Focus: African Perspectives (review)
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Reviewed by
Focus: African Perspectives The Armory, New York 03 3-6, 2016

There has been a not-so-quiet awakening in the art world of late as it comes to recognize practices from Africa and the Diaspora. This can be attributed to a number of factors, not least the string of innovative artistic voices coming out of the continent married with the tireless work of prominent curators and scholars including Okwui Enwezor, Koyo Kouoh, Bisi Silva, Ugochukwu-Smooth C. Nzewi, and Elvira Dyangani Ose, among others.

Concurrently, over the last decade a slew of contemporary art spaces have been established across the continent. These largely independent institutions provide indispensable platforms and resources for artists who prefer to cultivate their practices in the metropolitan areas of Lagos, Accra, Luanda, and Kampala over other global centers. Major institutions in the West, from the Tate Modern to the Brooklyn Museum, in a tardy push for greater representation in their collecting and curatorial endeavors have dedicated solo shows to key figures including Ibrahim El Salahi and Mescha Gaba, as well as broken new ground with large-scale exhibitions such as "Disguise: Masks of Global Africa" that explore the influences of aesthetic traditions on contemporary production. On the commercial side, historical and contemporary artists alike now command record figures for their work. And the recent and overwhelmingly successful addition of the 1:54 African Art Fair in London and New York exposed an untapped interest in African art among international collectors and museum donors.

With so much activity and what some might call art world hype, this spring it fell to New York's Armory show to launch its own foray into Africa. Recruiting respected curators Julia Grosse and Yvette Mutumba of the nascent online publishing platform Contemporary And, "Focus: African Perspectives" was a refreshing and buzzworthy addition to the fair. Grosse and Mutumbe's curation was marked by the strong presence of emerging voices as well as a balanced representation of artists and galleries working both within and outside the continent.

Of particular note were Francois-Xavier Gabre's sublime photographs of West Africa's industrial architecture at Galerie Cecile Fakhoury, Abijan; Francisco Vidal's eye-catching interactive installation U.topia Machineat London's Tiwani Contemporary ( Fig. 1); and Kapwani Kiwanga's research-oriented moving image and sculptural works at a joint booth by Galerie Jerome Poggi, Paris and Galerie Tanja Wagner, Berlin ( Fig. 2). As this year's commissioned artist, Kiwanga's work received particular attention and certainly it was strongly featured in the booth. However, her single-channel video The Secretary's Suitegot short shrift with its placement at the entrance of Pier 92. The art fair context is of course not the ideal setting for viewing an in-depth moving-image work exploring the histories and practices of gift-giving, but given the prominence of Kiwanga's contribution, the placement of the work was highly disappointing.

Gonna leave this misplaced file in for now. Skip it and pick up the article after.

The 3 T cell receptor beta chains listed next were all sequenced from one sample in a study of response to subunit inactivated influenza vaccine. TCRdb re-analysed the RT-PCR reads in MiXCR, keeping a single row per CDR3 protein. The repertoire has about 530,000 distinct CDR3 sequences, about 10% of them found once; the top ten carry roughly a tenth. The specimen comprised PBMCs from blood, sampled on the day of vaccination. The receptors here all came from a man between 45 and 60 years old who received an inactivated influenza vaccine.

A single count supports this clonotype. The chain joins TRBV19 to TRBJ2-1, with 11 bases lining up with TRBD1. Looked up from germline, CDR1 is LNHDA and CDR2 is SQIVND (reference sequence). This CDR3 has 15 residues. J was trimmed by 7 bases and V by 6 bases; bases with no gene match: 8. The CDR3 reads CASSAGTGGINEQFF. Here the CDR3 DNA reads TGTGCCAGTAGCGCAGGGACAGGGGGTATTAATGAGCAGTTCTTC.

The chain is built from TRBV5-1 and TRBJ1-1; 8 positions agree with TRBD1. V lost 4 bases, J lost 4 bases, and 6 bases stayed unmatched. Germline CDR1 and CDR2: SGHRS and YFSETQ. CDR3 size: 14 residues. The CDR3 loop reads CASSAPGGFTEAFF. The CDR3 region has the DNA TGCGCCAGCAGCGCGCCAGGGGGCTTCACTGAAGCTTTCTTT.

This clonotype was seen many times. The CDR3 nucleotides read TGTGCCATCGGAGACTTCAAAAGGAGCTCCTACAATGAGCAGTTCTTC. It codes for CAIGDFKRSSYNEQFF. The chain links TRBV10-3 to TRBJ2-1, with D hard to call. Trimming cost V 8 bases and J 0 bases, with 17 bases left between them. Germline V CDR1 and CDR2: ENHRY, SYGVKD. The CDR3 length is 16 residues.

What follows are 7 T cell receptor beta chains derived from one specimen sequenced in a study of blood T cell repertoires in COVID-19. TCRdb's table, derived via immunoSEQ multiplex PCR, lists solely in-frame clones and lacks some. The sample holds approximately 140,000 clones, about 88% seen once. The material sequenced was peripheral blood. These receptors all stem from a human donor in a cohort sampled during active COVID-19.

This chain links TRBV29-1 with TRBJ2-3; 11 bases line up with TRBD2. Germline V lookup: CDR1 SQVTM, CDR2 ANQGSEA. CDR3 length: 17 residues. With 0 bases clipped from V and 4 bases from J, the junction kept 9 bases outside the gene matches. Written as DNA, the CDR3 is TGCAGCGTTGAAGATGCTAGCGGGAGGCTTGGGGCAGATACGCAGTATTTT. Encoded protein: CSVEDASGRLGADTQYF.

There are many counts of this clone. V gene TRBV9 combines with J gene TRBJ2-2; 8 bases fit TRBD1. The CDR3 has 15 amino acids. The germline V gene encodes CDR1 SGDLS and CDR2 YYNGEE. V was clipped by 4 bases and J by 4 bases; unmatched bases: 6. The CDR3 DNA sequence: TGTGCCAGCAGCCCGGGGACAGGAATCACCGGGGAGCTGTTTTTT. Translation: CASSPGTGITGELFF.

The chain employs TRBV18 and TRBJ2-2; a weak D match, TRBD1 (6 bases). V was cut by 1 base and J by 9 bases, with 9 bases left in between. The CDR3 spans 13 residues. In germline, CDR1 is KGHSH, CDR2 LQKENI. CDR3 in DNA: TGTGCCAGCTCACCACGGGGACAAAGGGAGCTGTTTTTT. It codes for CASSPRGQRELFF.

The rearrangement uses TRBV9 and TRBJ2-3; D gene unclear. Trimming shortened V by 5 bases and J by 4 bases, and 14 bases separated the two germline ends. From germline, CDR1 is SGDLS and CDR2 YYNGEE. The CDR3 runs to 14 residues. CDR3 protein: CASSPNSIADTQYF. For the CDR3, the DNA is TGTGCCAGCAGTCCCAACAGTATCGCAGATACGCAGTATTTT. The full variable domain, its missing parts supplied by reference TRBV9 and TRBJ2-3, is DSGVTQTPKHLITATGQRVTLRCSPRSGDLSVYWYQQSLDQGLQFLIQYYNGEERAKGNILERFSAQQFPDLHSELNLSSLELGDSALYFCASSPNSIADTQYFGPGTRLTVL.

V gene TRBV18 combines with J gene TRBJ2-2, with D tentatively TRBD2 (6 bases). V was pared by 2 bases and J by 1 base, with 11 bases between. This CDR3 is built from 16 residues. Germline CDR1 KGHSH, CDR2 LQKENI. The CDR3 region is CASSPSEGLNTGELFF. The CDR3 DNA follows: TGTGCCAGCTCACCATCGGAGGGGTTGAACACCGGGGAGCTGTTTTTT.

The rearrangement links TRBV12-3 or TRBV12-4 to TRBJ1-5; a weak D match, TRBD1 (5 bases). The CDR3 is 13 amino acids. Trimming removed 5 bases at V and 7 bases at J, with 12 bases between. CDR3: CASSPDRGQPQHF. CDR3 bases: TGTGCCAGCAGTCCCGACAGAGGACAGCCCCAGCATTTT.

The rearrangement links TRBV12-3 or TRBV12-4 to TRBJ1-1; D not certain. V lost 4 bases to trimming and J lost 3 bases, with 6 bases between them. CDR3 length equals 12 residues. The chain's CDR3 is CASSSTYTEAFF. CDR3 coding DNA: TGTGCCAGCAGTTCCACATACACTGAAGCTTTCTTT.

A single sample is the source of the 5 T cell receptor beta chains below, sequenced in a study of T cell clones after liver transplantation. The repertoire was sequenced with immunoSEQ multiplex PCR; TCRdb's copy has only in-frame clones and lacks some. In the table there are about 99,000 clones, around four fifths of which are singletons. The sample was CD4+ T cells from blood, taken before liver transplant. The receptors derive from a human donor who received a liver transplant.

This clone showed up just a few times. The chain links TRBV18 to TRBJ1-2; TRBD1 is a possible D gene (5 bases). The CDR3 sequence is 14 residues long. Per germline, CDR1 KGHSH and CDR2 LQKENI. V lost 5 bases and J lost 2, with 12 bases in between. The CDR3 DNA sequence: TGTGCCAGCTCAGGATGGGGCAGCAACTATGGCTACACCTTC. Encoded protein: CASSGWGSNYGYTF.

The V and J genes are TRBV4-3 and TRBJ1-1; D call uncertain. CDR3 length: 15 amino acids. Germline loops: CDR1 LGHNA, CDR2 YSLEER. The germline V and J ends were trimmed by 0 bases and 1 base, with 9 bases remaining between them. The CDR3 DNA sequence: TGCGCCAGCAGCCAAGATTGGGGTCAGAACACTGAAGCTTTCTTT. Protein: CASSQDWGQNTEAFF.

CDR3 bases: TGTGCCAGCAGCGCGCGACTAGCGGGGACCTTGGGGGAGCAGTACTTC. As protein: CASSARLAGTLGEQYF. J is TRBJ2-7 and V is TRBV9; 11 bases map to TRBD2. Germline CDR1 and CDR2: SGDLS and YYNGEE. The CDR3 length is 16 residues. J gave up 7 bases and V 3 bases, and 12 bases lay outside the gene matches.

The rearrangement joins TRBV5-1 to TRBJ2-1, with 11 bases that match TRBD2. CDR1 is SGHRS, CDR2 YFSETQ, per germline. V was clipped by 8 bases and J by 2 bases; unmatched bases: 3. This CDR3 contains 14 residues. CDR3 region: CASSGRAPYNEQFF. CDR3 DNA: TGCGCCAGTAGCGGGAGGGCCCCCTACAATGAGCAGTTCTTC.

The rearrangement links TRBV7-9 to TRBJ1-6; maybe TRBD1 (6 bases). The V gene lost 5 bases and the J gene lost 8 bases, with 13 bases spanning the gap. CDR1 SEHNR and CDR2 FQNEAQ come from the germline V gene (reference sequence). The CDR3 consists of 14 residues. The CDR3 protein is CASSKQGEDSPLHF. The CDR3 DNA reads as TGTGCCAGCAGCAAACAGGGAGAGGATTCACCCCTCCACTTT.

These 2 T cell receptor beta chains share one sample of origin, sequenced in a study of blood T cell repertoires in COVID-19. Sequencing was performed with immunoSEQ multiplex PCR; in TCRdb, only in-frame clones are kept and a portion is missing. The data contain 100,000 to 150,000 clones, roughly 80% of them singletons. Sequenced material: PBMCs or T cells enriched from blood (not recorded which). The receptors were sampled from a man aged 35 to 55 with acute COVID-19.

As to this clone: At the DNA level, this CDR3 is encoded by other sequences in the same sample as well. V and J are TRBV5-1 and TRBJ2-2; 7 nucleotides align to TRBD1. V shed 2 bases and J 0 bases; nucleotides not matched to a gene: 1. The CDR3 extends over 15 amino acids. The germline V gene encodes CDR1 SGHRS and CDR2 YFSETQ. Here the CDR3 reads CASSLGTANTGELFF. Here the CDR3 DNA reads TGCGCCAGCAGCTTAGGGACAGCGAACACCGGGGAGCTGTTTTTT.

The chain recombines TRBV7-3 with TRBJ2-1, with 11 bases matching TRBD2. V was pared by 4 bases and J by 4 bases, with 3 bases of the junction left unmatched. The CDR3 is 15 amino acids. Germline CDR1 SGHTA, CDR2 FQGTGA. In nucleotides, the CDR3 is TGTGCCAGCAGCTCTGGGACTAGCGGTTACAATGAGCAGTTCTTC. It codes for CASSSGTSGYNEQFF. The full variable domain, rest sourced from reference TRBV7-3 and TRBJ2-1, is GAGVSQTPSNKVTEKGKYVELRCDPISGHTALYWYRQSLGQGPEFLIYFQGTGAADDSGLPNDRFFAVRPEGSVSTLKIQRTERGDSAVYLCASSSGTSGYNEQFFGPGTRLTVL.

Other special projects, including those by Emeka Ogboh, Athi Patra Ruga, and Mame-Diarra Niang, also suffered from lack of impact due to their thin dispersal across the fair. Rather unfortunately, one of the most conspicuous contributions garnered undue attention due to an apparent controversy over censorship. Ed Young's monochromatic banner emblazoned with "ALL SO FUCKING AFRICAN" ( Fig. 3) and "NOT ME IT'S YOU" graced one of the entrances to Pier 94 and his "YOUR MOM" balloons—unleashed into the fair after said controversy—achieved the visual shock-and-awe that is so often effective among the cacophony of offerings at art fairs. The cynical tone of Young's works is intentional, but for this viewer at least it proved unproductive in its attempts to call attention to the exoticization and commoditization of African art in the art world writ large. Perhaps a banner with the statement: "Tell me something I don't know and with a little more subtly, please" would have been more appropriate in this context.

Elsewhere, Karo Akpokiere's Alternate Art Fair( Fig. 4)—a participatory live drawing activity located centrally at the customary champagne lounge—was far more successful at exposing the internal dynamics of the fair system through soliciting contributions and...


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